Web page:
Once you type in this command, you should be met with the value of 3020000a. If you don’t have this value show up, make doubly sure that you have typed in all commands correctly. Don’t worry, it is quite easy to mistype these commands, and we all do it at one point!
Step 4 – Prepare Your USB
Now that your Pi has been set to respond to external booting, you will need to ensure that your USB device has the Raspberian OS installed onto it.
Head to the Raspberry Pi website, where you can get free access to the Raspberian OS, so that you can use it on any device. Download the OS.
The OS may take some time to download, as it is quite hefty, so kick your feet up for a bit!
Once it has been downloaded, you will need to unzip the OS file before you can get to using it.
Once unzipped, insert the USB device into your PC and write the Raspberian OS onto it. You may need to use an external program such as Win32 Disk Imager to be able to do this effectively.
Once the OS has been written to your USB device, of course, eject it, and then remove the USB.
Step 5 – Boot From USB
Now that you have the Raspberian OS installed on your USB device, and the Pi is set to boot from an external device, plug the USB into your Pi and boot it up. When it boots up you should see that the Raspberian OS opens as normal, except now it will have booted from your USB drive!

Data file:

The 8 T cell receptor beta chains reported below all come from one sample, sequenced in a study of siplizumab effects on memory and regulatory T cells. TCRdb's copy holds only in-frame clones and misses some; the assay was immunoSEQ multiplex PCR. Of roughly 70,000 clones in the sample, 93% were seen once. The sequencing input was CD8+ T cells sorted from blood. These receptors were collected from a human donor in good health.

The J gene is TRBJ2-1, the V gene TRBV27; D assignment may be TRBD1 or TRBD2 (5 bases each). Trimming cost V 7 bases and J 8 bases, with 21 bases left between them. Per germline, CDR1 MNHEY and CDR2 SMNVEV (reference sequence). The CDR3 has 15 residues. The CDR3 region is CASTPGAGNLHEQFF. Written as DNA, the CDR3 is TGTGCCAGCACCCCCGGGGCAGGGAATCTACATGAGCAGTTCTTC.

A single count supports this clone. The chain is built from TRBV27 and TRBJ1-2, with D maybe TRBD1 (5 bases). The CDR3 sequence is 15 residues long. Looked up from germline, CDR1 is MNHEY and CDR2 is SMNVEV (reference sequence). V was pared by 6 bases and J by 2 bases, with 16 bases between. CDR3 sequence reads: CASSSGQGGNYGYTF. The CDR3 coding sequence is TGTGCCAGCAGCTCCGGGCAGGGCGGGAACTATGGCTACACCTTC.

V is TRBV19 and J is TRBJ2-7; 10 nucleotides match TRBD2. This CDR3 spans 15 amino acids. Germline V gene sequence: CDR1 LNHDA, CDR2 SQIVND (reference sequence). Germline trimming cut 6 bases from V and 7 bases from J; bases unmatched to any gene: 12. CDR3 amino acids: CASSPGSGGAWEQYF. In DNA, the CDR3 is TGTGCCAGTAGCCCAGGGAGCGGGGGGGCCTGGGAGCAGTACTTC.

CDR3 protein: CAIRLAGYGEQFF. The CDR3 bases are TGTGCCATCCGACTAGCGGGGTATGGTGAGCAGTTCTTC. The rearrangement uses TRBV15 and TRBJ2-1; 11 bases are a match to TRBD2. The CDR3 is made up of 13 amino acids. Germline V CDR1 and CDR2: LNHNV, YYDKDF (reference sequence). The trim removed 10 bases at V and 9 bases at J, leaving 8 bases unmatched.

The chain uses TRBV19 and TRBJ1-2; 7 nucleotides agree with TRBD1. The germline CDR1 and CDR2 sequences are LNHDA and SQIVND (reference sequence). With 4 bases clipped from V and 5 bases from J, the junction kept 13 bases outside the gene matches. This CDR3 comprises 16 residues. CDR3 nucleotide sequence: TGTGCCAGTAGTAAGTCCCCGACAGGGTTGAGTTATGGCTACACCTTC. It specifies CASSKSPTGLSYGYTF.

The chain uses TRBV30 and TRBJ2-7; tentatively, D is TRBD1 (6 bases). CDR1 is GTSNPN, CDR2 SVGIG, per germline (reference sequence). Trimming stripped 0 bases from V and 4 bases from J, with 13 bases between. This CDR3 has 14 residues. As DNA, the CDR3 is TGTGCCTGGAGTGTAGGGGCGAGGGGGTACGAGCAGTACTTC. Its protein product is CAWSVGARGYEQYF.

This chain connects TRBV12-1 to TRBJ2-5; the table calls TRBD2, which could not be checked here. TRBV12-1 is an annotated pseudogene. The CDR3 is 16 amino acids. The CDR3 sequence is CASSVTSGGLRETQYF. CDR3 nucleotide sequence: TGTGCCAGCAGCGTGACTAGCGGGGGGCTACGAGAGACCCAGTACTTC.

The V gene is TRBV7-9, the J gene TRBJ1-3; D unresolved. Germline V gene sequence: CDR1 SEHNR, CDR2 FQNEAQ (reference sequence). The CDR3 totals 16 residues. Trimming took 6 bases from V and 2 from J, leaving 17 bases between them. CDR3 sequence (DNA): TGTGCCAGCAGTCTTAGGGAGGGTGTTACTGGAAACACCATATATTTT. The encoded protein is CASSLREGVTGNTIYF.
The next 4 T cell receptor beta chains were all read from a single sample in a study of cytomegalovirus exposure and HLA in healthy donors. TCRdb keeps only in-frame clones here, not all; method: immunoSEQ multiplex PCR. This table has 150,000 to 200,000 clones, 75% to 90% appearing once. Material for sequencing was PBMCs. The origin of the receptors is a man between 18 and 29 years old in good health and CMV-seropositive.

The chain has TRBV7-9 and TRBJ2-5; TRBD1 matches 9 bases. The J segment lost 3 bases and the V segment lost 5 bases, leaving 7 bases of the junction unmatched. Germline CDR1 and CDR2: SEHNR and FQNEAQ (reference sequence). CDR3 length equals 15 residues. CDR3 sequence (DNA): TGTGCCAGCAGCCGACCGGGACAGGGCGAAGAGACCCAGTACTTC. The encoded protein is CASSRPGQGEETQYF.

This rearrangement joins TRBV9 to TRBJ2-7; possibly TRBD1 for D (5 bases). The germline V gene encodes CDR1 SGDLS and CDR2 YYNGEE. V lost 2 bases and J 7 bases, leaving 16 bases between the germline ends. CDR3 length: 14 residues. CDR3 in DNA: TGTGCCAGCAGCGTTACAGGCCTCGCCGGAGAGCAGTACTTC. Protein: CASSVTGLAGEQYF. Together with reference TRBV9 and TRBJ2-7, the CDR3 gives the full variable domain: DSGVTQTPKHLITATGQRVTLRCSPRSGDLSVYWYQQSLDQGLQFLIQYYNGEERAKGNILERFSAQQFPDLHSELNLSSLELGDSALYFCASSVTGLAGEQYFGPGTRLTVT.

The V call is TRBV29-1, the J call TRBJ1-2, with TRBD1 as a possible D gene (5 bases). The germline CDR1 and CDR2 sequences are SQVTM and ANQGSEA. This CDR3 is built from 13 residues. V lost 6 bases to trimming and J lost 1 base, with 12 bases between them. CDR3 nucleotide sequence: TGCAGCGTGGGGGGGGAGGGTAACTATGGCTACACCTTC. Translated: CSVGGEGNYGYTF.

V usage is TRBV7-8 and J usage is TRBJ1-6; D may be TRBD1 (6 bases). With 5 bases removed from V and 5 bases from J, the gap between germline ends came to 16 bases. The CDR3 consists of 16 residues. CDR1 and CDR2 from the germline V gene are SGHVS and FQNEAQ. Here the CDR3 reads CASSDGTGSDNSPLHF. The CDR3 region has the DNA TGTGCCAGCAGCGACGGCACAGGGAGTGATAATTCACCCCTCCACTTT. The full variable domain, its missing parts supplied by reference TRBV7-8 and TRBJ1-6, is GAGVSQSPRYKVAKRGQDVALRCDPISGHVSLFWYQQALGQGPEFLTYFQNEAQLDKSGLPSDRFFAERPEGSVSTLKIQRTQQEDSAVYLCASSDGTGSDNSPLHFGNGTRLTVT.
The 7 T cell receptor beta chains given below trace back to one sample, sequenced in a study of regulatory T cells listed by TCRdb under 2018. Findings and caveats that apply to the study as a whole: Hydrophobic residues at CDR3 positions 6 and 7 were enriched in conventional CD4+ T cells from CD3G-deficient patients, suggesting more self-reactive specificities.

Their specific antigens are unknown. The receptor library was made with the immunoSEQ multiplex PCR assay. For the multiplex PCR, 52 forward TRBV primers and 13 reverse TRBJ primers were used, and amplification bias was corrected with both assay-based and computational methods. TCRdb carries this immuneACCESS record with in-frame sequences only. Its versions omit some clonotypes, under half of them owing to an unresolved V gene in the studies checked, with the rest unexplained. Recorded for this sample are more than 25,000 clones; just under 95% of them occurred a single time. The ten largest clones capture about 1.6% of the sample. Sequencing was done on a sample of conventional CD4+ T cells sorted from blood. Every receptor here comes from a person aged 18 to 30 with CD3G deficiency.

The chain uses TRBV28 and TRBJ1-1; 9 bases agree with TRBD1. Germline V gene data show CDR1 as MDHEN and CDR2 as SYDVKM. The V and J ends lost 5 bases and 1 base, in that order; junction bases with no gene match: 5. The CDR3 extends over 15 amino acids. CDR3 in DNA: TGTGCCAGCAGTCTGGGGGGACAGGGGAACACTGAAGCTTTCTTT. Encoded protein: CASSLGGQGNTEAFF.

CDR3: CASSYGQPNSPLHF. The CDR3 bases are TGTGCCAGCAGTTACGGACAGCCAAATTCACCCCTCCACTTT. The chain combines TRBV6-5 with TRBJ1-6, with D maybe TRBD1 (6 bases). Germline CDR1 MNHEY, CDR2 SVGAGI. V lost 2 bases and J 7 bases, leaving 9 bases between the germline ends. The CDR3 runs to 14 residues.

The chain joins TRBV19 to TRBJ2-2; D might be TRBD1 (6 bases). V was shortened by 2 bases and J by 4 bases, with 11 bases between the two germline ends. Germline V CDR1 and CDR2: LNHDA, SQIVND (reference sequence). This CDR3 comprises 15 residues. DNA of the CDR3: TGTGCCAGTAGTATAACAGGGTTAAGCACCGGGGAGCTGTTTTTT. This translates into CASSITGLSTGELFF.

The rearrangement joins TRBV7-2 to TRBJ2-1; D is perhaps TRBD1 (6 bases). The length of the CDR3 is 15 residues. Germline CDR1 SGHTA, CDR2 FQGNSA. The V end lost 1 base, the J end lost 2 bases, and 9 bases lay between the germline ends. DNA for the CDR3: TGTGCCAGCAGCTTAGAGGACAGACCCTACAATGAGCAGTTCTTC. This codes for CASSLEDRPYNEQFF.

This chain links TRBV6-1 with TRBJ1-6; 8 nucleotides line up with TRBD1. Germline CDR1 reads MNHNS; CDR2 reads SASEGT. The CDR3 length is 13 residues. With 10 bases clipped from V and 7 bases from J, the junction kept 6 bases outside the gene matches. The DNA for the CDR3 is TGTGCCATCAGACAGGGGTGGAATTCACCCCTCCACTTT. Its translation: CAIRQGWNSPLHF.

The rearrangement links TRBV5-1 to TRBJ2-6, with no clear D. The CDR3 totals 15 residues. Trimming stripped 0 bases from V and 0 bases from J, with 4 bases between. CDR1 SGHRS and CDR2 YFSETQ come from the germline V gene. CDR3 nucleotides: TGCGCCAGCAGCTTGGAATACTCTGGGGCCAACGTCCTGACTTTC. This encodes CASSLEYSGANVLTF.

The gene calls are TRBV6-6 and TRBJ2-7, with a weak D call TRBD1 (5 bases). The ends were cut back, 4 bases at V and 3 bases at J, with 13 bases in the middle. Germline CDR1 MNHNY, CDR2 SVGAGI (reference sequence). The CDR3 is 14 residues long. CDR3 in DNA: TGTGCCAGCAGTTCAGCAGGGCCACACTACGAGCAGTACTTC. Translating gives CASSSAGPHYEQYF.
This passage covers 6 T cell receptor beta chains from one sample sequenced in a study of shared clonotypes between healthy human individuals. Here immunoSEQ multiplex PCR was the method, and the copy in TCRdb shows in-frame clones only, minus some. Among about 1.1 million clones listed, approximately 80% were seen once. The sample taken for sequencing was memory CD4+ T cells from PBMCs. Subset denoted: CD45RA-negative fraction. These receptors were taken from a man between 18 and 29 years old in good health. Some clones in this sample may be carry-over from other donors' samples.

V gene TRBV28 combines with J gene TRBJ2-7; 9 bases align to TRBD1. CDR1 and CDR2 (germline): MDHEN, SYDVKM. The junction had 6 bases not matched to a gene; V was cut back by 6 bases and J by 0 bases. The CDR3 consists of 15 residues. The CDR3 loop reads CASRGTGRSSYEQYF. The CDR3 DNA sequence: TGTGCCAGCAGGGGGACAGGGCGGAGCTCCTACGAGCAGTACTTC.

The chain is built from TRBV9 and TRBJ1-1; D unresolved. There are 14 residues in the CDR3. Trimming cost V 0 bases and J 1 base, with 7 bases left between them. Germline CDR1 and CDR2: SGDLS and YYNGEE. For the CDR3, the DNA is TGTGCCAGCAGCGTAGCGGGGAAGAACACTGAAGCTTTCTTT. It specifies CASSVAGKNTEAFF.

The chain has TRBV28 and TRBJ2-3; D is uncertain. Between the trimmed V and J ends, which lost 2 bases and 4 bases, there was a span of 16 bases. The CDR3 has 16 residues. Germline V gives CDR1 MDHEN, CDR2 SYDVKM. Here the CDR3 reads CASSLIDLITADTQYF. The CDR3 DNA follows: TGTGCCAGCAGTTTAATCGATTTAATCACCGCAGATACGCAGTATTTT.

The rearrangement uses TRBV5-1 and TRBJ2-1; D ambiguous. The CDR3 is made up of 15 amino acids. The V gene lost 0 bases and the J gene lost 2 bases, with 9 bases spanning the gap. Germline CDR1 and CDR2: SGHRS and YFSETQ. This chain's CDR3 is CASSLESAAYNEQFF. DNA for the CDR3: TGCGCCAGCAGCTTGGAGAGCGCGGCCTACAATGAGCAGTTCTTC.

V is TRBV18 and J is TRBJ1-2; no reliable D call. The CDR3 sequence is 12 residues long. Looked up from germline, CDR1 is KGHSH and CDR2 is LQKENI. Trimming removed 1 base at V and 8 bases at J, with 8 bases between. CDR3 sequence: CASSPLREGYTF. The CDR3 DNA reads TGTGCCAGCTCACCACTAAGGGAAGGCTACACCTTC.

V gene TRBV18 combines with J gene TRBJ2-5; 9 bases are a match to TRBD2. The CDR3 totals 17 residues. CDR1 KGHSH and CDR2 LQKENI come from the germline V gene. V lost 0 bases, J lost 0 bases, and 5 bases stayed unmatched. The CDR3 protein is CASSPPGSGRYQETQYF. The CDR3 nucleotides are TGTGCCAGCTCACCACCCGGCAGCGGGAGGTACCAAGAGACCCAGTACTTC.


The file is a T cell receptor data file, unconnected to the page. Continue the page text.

Why Should You Boot Raspberry Pi From a USB?
Being able to boot your Pi from a USB can be very convenient. Say you lose access to the original Micro SD card from your Pi, you can simply use your USB device to boot instead, provided you have some kind of Micro SD backup with the Raspberian OS installed.
And if you were to lose that USB device, then you could just as easily install the Raspberian OS onto any other storage device and boot from there! It makes it very easy to be able to access your Pi anytime you need it, even if you have lost your storage device with the OS saved to it!
Learning to boot your Pi from an external USB device is very useful.
It makes it much easier to access your Pi any time, whenever you need it, and also teaches you how you can develop boot partitions for other computers so that you can run multiple operating systems on just one device such as a flash drive.
It takes a little bit of work, and a little bit of experimentation with the terminal, but ultimately learning to boot your Pi from a USB is very easy, and very, very rewarding.
Frequently Asked Questions
Can I Boot My Raspberry Pi 4 From Usb?
Yes. The Raspberry Pi 4 is very receptive to booting from an external USB device. As the most powerful model of Pi, the Pi 4 is very capable of booting from all sorts of external booting sources. Follow our guide to find out how you can boot your Pi 4 from a USB!
Will A Raspberry Pi Boot Without SD?
Unfortunately, you cannot boot a Pi without an SD card, as the SD card is what contains the operating system, which allows the Pi to boot up fully in the first place.
How Do I Open Terminal On Raspberry Pi Without Mouse?
If you wanted to make your Pi even more convenient and lightweight, you can easily access the terminal by pressing ctrl+alt+f1. From here, you can then type in any commands you want to control your Raspberry Pi.